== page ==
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I've written the following Python class that fetches iptables rules using basic string processing in Linux. Am I doing this in the correct manner? I've tested the code and it's running fine.

I'm ultimately going to use this class in a GUI app that I'm going to write using Python + GObject.

#!/usr/bin/python
import sys, subprocess

class Fwall:
    currchain=""
    dichains={'INPUT':[],'OUTPUT':[],'FORWARD':[]}
    dipolicy=dict(INPUT=True,OUTPUT=True,FORWARD=True)
    dicolumns={}

def __init__(self):
    self.getrules()
    self.printrules()
    print "class initialized."

def getrules(self):
    s = subprocess.check_output("iptables --list --verbose",shell=True,stderr=subprocess.STDOUT)#.split('\n')
    print s
    for line in s.splitlines():
        if len(line)>0:
            self.parseline(line)

def parseline(self,line):
    line=line.strip()
    if line.startswith("Chain"): #this is the primary header line.
        self.currchain=line.split(' ')[1]
        allowed=not line.split('policy ')[1].startswith('DROP')
        self.dipolicy[self.currchain]=allowed
        #print "curr chain set to " + self.currchain
    else:
        items=line.split()
        if line.strip().startswith('pkts'): #this is the secondary header line, so fetch columns.
            if len(self.dicolumns)==0:
                for i,item in enumerate(items):
                    if len(item)>0:
                        self.dicolumns.setdefault(item,i)
                #print self.dicolumns
            else:
                return
        else:
            ditemp={}
            #print line
            self.dichains[self.currchain].append(ditemp)
            for k,v in self.dicolumns.iteritems():
                #idx= self.dicolumns[item]#,items[item]
                ditemp.setdefault(k,items[v])
                #print line
                #print k,v
                #print k,items[v]#,idx

def printrules(self):
    for k,v in self.dichains.iteritems():
        print k
        litemp=self.dichains[k]
        for item in litemp:
            print item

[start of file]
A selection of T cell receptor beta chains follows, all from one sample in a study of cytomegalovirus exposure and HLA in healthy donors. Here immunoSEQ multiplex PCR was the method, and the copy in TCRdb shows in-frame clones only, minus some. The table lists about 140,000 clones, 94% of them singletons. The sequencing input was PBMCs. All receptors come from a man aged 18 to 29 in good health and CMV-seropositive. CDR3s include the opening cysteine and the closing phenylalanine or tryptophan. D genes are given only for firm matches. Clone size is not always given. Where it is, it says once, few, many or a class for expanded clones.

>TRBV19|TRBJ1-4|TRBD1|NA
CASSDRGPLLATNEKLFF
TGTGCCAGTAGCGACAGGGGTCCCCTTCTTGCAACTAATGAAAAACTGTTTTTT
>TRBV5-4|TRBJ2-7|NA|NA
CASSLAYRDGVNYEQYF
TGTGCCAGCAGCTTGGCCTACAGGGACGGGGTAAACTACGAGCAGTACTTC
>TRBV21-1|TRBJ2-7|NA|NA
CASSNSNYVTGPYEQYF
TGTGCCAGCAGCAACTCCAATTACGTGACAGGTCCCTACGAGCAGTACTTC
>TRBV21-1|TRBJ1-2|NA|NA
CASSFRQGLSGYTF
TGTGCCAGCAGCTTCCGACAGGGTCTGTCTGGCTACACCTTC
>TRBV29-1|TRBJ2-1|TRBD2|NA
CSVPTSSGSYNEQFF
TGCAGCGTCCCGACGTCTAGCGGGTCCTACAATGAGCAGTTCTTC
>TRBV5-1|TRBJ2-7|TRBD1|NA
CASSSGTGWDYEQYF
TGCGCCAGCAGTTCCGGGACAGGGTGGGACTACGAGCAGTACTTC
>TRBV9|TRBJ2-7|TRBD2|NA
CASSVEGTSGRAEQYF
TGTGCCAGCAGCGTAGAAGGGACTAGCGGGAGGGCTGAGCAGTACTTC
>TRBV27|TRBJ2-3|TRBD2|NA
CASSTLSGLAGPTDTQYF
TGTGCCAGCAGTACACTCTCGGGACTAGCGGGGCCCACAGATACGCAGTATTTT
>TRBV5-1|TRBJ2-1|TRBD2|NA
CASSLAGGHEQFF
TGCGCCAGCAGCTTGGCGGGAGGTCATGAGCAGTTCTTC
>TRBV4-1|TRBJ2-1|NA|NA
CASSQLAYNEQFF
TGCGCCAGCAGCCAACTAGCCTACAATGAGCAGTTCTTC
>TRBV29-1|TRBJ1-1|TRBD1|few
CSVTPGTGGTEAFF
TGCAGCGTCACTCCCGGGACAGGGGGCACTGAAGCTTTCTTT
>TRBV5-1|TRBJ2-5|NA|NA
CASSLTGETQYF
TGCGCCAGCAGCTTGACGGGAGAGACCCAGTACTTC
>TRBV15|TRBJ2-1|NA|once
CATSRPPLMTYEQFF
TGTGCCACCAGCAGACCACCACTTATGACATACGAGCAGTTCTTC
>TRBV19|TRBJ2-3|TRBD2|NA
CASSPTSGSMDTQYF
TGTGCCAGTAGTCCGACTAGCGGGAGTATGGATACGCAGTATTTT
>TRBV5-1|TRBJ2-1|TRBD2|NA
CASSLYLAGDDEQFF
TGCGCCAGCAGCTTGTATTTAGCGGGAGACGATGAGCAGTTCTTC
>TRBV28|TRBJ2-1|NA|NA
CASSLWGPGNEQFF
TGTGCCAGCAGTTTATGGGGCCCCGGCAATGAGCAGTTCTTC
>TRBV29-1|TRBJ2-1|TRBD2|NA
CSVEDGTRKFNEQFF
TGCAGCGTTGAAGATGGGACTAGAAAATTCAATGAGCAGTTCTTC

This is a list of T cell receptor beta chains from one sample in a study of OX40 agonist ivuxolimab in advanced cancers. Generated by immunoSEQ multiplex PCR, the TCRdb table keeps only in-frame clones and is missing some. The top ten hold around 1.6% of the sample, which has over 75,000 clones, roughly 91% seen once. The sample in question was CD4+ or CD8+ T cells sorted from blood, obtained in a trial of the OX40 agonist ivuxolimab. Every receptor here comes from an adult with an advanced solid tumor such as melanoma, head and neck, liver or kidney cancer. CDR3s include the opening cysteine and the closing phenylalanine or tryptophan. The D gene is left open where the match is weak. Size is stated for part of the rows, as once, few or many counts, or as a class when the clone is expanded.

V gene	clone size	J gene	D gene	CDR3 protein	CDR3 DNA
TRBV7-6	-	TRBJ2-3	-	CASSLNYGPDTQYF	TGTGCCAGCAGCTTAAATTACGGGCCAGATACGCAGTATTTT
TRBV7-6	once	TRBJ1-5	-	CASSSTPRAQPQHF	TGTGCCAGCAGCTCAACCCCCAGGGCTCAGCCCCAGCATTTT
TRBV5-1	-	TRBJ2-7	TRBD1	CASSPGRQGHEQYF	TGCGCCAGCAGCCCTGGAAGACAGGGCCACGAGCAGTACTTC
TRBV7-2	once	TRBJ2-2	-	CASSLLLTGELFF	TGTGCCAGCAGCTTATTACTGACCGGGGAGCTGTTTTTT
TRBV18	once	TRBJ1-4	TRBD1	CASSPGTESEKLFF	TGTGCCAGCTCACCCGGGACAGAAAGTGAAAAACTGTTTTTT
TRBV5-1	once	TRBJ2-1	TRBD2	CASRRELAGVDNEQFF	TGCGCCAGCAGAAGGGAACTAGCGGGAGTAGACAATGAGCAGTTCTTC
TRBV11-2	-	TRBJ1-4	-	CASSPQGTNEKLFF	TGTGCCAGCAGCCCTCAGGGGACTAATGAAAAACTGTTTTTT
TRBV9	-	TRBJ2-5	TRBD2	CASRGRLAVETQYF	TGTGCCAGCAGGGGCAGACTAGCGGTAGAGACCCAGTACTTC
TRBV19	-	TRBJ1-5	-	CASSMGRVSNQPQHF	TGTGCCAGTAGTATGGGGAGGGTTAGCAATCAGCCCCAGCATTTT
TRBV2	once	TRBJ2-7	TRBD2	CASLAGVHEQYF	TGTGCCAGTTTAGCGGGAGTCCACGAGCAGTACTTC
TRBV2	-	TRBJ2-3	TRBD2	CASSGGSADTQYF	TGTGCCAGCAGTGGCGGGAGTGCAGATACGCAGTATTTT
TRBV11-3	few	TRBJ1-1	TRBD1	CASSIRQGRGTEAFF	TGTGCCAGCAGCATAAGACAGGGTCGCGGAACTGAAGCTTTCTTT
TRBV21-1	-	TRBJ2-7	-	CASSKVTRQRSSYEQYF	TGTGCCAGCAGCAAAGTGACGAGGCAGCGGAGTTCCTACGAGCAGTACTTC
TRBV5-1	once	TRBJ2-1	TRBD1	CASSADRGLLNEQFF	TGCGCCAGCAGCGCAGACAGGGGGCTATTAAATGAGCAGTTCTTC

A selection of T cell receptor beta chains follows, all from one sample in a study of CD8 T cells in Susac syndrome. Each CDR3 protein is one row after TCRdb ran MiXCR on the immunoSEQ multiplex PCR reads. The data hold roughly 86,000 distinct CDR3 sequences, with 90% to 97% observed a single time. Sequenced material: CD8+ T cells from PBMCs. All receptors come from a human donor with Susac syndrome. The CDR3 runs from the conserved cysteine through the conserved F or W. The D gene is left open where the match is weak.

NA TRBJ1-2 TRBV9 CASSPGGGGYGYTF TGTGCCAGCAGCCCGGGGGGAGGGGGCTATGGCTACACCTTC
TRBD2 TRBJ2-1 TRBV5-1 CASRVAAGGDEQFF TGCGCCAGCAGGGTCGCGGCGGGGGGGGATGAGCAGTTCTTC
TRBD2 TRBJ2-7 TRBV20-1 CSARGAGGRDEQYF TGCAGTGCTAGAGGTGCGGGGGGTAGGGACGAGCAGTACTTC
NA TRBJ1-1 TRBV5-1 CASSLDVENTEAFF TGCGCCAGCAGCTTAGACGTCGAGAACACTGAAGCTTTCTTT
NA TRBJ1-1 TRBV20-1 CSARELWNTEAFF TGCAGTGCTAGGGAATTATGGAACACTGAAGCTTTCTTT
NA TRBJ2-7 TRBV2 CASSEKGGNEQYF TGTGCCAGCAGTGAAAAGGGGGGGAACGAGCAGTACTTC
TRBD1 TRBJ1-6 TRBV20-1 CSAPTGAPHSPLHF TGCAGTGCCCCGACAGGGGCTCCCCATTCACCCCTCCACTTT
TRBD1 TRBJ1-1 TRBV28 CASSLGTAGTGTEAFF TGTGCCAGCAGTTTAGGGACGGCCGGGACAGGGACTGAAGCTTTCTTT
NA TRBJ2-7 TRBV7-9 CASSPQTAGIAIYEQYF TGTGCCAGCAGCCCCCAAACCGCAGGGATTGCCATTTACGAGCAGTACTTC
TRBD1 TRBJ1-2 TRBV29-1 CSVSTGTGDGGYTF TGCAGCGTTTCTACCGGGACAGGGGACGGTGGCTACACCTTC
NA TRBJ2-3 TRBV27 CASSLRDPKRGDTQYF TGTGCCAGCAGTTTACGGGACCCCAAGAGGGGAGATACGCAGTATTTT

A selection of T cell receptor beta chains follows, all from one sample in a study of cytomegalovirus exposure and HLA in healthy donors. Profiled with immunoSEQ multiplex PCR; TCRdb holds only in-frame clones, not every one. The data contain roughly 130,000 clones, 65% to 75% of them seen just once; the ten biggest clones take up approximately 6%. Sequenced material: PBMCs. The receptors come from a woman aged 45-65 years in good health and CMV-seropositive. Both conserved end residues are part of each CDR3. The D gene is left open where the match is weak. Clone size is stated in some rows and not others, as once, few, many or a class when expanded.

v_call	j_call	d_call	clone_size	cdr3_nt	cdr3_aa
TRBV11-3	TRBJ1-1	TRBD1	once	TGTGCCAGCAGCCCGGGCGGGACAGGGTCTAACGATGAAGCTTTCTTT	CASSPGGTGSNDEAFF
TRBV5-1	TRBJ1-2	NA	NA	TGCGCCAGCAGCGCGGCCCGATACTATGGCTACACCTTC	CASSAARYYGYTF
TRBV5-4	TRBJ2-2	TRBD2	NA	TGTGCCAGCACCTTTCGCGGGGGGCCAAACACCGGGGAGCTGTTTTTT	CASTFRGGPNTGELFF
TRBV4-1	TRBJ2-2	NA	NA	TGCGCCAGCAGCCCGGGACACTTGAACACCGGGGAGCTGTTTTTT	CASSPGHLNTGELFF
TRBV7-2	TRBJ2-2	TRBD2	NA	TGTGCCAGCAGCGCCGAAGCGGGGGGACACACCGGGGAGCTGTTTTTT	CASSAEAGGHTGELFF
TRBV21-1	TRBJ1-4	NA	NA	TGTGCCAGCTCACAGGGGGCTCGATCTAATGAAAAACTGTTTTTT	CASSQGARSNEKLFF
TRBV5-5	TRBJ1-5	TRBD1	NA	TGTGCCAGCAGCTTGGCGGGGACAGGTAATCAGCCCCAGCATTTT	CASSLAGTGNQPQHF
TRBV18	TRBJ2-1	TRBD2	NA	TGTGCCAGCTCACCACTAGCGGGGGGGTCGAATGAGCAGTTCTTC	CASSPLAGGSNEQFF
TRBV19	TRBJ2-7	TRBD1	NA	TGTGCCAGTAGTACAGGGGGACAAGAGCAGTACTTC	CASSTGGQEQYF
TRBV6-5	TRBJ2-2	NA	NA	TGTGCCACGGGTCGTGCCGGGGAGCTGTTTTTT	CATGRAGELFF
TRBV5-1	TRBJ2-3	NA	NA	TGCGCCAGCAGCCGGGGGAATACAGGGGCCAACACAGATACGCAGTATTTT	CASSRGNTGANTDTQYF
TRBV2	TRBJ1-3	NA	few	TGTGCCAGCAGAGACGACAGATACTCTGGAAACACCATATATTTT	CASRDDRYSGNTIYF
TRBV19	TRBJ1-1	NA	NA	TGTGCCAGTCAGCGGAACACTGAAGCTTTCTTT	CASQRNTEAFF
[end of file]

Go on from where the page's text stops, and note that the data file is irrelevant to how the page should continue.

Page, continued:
if __name__=="__main__":
    f=Fwall()
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2 Answers 2

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There are violations of PEP-8 throughout and there are no PEP-257 docstrings. It sounds petty, but these mean the difference between an easy read and a hard one.

The class name Fwall is terrible, if you mean Firewall call it that. If you mean that it is a container of FirewallRules then say so. Names are extremely important.

If getrules() is not part of the public class interface, convention suggests naming it _getrules which tells the reader that it is expected to be used only by the class itself. Having print statements is fine for debugging, but a well behaved library should assume that there is no stdout and return lists of strings in production code.

Long lines are hard to read, especially on StackExchange. Fortunately, splitting within parenthesis is natural and preferred, thus:

s = subprocess.check_output("iptables --list --verbose",
        shell=True, stderr=subprocess.STDOUT)

but sticking a comment marker in code will certainly cause misreadings. Where you have

s = subprocess.check_output(...)#.split('\n')

you should drop the #.split('\n'). Also, following PEP-8, put spaces after argument separating commas.

You use iteritems() unnecessarily as the standard iteration behavior of a dictionary is now assumed. Where you have for k,v in self.dicolumns.iteritems(): the line

for k, v in self.dicolumns:

is equivalent. To bang on the "names are important" drum, every dictionary has k and v, using more descriptive names would tell me what the meaning of the keys and values are. For that matter I have no idea was a dipolicy or dicolumns are, they might be related or parallel lists but I don't know. You tend to use if len(item)==0 when if item means the same thing.

I had to edit your entry because the class methods were not properly indented; this usually means that you are using a mix of tabs and spaces. Tell your editor to forget that the TAB character exists and to use only spaces, there are instructions for most editors on how to make it pretend that the TAB key behaves like you expect without putting literal \t characters in your source code.

The structure of parseline() is so deeply nested and has so many return points and un-elsed ifs that I really can't follow the logic of it. Read The Zen of Python and keep it wholly.

Finally, iptables is notoriously hairy. I strongly suggest that you use python-iptables or at least study its class structure. You might also want to look at Uncomplicated Firewall as it is designed to abstract iptables into something most humans can understand. It doesn't handle all possible uses, but it makes the typical cases comprehensible.

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This is not maybe a place for such suggestions, but why are you reinventing the wheel? There is already the library intended to do that: python-iptables

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  • \$\begingroup\$ Sometimes, for learning something new, we have to reinvent the wheel!! If you think about it, almost everything you can think of is already coded someplace. I intend to gain mastery over python by these exercises. \$\endgroup\$ Commented Jul 1, 2013 at 20:05
  • \$\begingroup\$ There are better ways to improve your Pythonistas skills, and I think that parsing the output of iptables commands isn't worth taking it onto the board. It will learn you bad, unsecure habits in programming, that should be avoided. \$\endgroup\$
    – Michał F
    Commented Jul 3, 2013 at 8:30
  • \$\begingroup\$ I want to create a router-cum-firewall type of app (such as ufw), Is python-iptables module flexible enough to handle that? \$\endgroup\$ Commented Jul 3, 2013 at 17:05

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